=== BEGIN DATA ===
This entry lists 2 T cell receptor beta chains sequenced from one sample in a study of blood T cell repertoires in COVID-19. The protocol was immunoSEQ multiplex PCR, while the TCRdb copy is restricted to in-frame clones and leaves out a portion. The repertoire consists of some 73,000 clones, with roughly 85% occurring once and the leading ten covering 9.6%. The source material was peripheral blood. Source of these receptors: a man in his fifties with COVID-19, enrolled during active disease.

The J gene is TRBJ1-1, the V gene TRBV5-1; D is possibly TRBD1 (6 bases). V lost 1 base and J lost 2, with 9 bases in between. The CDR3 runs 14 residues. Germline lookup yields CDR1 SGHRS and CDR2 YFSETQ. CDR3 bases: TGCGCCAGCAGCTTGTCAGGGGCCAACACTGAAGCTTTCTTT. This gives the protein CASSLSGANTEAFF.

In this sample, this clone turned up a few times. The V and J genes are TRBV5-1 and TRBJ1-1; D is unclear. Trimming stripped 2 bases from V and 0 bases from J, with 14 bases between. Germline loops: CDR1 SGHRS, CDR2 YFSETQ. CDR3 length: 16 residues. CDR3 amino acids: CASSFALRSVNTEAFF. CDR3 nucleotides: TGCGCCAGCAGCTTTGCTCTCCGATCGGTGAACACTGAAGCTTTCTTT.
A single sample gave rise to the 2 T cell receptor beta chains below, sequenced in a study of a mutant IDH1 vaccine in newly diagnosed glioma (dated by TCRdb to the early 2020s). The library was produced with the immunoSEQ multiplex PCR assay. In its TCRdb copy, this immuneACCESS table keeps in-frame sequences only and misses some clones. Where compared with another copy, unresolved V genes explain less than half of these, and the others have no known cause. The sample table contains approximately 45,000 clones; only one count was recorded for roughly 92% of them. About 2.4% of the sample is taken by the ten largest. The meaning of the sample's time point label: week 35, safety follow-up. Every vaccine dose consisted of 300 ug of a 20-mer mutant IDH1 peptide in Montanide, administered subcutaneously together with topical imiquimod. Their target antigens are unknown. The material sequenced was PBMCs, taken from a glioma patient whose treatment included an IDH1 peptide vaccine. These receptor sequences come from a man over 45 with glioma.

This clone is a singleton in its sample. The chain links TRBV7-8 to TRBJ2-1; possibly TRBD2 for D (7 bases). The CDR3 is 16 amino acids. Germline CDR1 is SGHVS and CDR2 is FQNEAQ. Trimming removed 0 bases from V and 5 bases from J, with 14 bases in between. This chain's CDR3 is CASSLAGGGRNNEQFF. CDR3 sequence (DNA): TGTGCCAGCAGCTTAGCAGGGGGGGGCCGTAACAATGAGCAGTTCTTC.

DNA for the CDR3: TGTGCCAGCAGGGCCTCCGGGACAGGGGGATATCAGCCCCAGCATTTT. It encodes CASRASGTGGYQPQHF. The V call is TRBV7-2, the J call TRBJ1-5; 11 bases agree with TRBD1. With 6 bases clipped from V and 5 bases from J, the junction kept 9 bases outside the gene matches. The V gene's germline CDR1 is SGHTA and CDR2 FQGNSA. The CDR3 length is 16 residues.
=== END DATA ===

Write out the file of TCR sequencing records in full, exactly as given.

This entry lists 2 T cell receptor beta chains sequenced from one sample in a study of blood T cell repertoires in COVID-19. The protocol was immunoSEQ multiplex PCR, while the TCRdb copy is restricted to in-frame clones and leaves out a portion. The repertoire consists of some 73,000 clones, with roughly 85% occurring once and the leading ten covering 9.6%. The source material was peripheral blood. Source of these receptors: a man in his fifties with COVID-19, enrolled during active disease.

The J gene is TRBJ1-1, the V gene TRBV5-1; D is possibly TRBD1 (6 bases). V lost 1 base and J lost 2, with 9 bases in between. The CDR3 runs 14 residues. Germline lookup yields CDR1 SGHRS and CDR2 YFSETQ. CDR3 bases: TGCGCCAGCAGCTTGTCAGGGGCCAACACTGAAGCTTTCTTT. This gives the protein CASSLSGANTEAFF.

In this sample, this clone turned up a few times. The V and J genes are TRBV5-1 and TRBJ1-1; D is unclear. Trimming stripped 2 bases from V and 0 bases from J, with 14 bases between. Germline loops: CDR1 SGHRS, CDR2 YFSETQ. CDR3 length: 16 residues. CDR3 amino acids: CASSFALRSVNTEAFF. CDR3 nucleotides: TGCGCCAGCAGCTTTGCTCTCCGATCGGTGAACACTGAAGCTTTCTTT.
A single sample gave rise to the 2 T cell receptor beta chains below, sequenced in a study of a mutant IDH1 vaccine in newly diagnosed glioma (dated by TCRdb to the early 2020s). The library was produced with the immunoSEQ multiplex PCR assay. In its TCRdb copy, this immuneACCESS table keeps in-frame sequences only and misses some clones. Where compared with another copy, unresolved V genes explain less than half of these, and the others have no known cause. The sample table contains approximately 45,000 clones; only one count was recorded for roughly 92% of them. About 2.4% of the sample is taken by the ten largest. The meaning of the sample's time point label: week 35, safety follow-up. Every vaccine dose consisted of 300 ug of a 20-mer mutant IDH1 peptide in Montanide, administered subcutaneously together with topical imiquimod. Their target antigens are unknown. The material sequenced was PBMCs, taken from a glioma patient whose treatment included an IDH1 peptide vaccine. These receptor sequences come from a man over 45 with glioma.

This clone is a singleton in its sample. The chain links TRBV7-8 to TRBJ2-1; possibly TRBD2 for D (7 bases). The CDR3 is 16 amino acids. Germline CDR1 is SGHVS and CDR2 is FQNEAQ. Trimming removed 0 bases from V and 5 bases from J, with 14 bases in between. This chain's CDR3 is CASSLAGGGRNNEQFF. CDR3 sequence (DNA): TGTGCCAGCAGCTTAGCAGGGGGGGGCCGTAACAATGAGCAGTTCTTC.

DNA for the CDR3: TGTGCCAGCAGGGCCTCCGGGACAGGGGGATATCAGCCCCAGCATTTT. It encodes CASRASGTGGYQPQHF. The V call is TRBV7-2, the J call TRBJ1-5; 11 bases agree with TRBD1. With 6 bases clipped from V and 5 bases from J, the junction kept 9 bases outside the gene matches. The V gene's germline CDR1 is SGHTA and CDR2 FQGNSA. The CDR3 length is 16 residues.